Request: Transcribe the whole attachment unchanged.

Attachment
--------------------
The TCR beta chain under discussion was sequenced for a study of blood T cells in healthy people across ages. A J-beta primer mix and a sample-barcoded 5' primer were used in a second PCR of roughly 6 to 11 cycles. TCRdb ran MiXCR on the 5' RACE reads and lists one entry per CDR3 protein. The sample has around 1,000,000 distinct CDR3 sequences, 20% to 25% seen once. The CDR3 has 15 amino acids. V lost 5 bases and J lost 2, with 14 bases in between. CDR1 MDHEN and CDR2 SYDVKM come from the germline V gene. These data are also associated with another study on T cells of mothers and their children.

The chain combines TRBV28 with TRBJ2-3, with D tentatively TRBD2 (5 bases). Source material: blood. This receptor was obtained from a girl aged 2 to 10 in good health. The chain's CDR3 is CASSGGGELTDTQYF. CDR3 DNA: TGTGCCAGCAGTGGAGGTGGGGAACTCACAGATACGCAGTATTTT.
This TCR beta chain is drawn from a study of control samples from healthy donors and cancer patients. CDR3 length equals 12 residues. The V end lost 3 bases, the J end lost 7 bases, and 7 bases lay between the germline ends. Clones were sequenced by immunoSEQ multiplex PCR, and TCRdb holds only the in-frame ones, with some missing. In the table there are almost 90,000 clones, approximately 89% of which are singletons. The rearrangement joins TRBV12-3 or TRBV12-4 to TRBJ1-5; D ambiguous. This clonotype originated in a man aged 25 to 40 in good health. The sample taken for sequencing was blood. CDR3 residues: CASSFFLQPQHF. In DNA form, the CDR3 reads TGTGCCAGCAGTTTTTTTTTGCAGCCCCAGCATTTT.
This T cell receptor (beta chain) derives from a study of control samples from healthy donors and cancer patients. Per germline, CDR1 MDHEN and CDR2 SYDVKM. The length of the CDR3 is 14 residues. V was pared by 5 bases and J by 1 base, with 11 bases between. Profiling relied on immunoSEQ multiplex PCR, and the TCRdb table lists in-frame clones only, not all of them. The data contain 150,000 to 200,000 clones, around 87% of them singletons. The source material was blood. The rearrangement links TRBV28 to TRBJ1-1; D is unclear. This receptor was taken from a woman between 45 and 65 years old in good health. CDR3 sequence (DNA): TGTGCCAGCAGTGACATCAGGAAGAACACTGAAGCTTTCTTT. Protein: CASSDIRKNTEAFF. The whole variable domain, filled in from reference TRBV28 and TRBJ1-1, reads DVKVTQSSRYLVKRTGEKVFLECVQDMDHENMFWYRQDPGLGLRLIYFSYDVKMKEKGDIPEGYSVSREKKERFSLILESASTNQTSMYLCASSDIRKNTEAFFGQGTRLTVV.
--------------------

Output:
The TCR beta chain under discussion was sequenced for a study of blood T cells in healthy people across ages. A J-beta primer mix and a sample-barcoded 5' primer were used in a second PCR of roughly 6 to 11 cycles. TCRdb ran MiXCR on the 5' RACE reads and lists one entry per CDR3 protein. The sample has around 1,000,000 distinct CDR3 sequences, 20% to 25% seen once. The CDR3 has 15 amino acids. V lost 5 bases and J lost 2, with 14 bases in between. CDR1 MDHEN and CDR2 SYDVKM come from the germline V gene. These data are also associated with another study on T cells of mothers and their children.

The chain combines TRBV28 with TRBJ2-3, with D tentatively TRBD2 (5 bases). Source material: blood. This receptor was obtained from a girl aged 2 to 10 in good health. The chain's CDR3 is CASSGGGELTDTQYF. CDR3 DNA: TGTGCCAGCAGTGGAGGTGGGGAACTCACAGATACGCAGTATTTT.
This TCR beta chain is drawn from a study of control samples from healthy donors and cancer patients. CDR3 length equals 12 residues. The V end lost 3 bases, the J end lost 7 bases, and 7 bases lay between the germline ends. Clones were sequenced by immunoSEQ multiplex PCR, and TCRdb holds only the in-frame ones, with some missing. In the table there are almost 90,000 clones, approximately 89% of which are singletons. The rearrangement joins TRBV12-3 or TRBV12-4 to TRBJ1-5; D ambiguous. This clonotype originated in a man aged 25 to 40 in good health. The sample taken for sequencing was blood. CDR3 residues: CASSFFLQPQHF. In DNA form, the CDR3 reads TGTGCCAGCAGTTTTTTTTTGCAGCCCCAGCATTTT.
This T cell receptor (beta chain) derives from a study of control samples from healthy donors and cancer patients. Per germline, CDR1 MDHEN and CDR2 SYDVKM. The length of the CDR3 is 14 residues. V was pared by 5 bases and J by 1 base, with 11 bases between. Profiling relied on immunoSEQ multiplex PCR, and the TCRdb table lists in-frame clones only, not all of them. The data contain 150,000 to 200,000 clones, around 87% of them singletons. The source material was blood. The rearrangement links TRBV28 to TRBJ1-1; D is unclear. This receptor was taken from a woman between 45 and 65 years old in good health. CDR3 sequence (DNA): TGTGCCAGCAGTGACATCAGGAAGAACACTGAAGCTTTCTTT. Protein: CASSDIRKNTEAFF. The whole variable domain, filled in from reference TRBV28 and TRBJ1-1, reads DVKVTQSSRYLVKRTGEKVFLECVQDMDHENMFWYRQDPGLGLRLIYFSYDVKMKEKGDIPEGYSVSREKKERFSLILESASTNQTSMYLCASSDIRKNTEAFFGQGTRLTVV.